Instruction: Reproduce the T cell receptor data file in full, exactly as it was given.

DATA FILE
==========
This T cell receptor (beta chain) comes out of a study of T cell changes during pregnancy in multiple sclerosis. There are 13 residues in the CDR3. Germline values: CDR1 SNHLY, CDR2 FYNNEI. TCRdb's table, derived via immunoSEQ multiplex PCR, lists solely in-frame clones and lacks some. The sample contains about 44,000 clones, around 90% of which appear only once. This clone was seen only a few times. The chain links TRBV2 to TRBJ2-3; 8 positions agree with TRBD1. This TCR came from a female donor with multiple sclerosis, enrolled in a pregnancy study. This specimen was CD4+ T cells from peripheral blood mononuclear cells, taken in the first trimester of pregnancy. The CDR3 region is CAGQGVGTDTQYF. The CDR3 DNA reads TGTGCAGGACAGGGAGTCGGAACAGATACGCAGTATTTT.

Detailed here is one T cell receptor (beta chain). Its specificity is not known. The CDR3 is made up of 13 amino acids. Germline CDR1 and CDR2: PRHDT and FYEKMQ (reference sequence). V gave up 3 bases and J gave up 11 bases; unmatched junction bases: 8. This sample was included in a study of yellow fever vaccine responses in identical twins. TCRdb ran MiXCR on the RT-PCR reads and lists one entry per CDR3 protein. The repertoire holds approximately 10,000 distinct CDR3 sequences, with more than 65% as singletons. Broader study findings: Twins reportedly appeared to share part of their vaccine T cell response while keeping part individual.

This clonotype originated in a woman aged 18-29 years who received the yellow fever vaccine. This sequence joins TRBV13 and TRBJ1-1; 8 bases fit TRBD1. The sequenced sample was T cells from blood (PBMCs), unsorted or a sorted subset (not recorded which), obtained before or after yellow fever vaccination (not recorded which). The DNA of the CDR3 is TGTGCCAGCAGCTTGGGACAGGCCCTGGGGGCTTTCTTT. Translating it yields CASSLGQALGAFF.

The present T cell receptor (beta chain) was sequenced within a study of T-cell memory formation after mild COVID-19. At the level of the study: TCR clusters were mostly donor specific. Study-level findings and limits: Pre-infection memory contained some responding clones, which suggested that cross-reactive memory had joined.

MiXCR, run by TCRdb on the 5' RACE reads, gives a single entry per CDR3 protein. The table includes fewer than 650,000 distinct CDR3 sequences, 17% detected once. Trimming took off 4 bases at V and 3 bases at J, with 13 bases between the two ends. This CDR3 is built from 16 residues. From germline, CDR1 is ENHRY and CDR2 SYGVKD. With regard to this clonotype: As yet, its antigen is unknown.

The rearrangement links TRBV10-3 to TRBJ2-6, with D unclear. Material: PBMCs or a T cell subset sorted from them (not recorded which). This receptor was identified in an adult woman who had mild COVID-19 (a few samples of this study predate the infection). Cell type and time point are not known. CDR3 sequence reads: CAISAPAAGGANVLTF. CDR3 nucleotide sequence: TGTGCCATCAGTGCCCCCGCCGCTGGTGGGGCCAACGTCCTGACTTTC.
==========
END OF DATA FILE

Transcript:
This T cell receptor (beta chain) comes out of a study of T cell changes during pregnancy in multiple sclerosis. There are 13 residues in the CDR3. Germline values: CDR1 SNHLY, CDR2 FYNNEI. TCRdb's table, derived via immunoSEQ multiplex PCR, lists solely in-frame clones and lacks some. The sample contains about 44,000 clones, around 90% of which appear only once. This clone was seen only a few times. The chain links TRBV2 to TRBJ2-3; 8 positions agree with TRBD1. This TCR came from a female donor with multiple sclerosis, enrolled in a pregnancy study. This specimen was CD4+ T cells from peripheral blood mononuclear cells, taken in the first trimester of pregnancy. The CDR3 region is CAGQGVGTDTQYF. The CDR3 DNA reads TGTGCAGGACAGGGAGTCGGAACAGATACGCAGTATTTT.

Detailed here is one T cell receptor (beta chain). Its specificity is not known. The CDR3 is made up of 13 amino acids. Germline CDR1 and CDR2: PRHDT and FYEKMQ (reference sequence). V gave up 3 bases and J gave up 11 bases; unmatched junction bases: 8. This sample was included in a study of yellow fever vaccine responses in identical twins. TCRdb ran MiXCR on the RT-PCR reads and lists one entry per CDR3 protein. The repertoire holds approximately 10,000 distinct CDR3 sequences, with more than 65% as singletons. Broader study findings: Twins reportedly appeared to share part of their vaccine T cell response while keeping part individual.

This clonotype originated in a woman aged 18-29 years who received the yellow fever vaccine. This sequence joins TRBV13 and TRBJ1-1; 8 bases fit TRBD1. The sequenced sample was T cells from blood (PBMCs), unsorted or a sorted subset (not recorded which), obtained before or after yellow fever vaccination (not recorded which). The DNA of the CDR3 is TGTGCCAGCAGCTTGGGACAGGCCCTGGGGGCTTTCTTT. Translating it yields CASSLGQALGAFF.

The present T cell receptor (beta chain) was sequenced within a study of T-cell memory formation after mild COVID-19. At the level of the study: TCR clusters were mostly donor specific. Study-level findings and limits: Pre-infection memory contained some responding clones, which suggested that cross-reactive memory had joined.

MiXCR, run by TCRdb on the 5' RACE reads, gives a single entry per CDR3 protein. The table includes fewer than 650,000 distinct CDR3 sequences, 17% detected once. Trimming took off 4 bases at V and 3 bases at J, with 13 bases between the two ends. This CDR3 is built from 16 residues. From germline, CDR1 is ENHRY and CDR2 SYGVKD. With regard to this clonotype: As yet, its antigen is unknown.

The rearrangement links TRBV10-3 to TRBJ2-6, with D unclear. Material: PBMCs or a T cell subset sorted from them (not recorded which). This receptor was identified in an adult woman who had mild COVID-19 (a few samples of this study predate the infection). Cell type and time point are not known. CDR3 sequence reads: CAISAPAAGGANVLTF. CDR3 nucleotide sequence: TGTGCCATCAGTGCCCCCGCCGCTGGTGGGGCCAACGTCCTGACTTTC.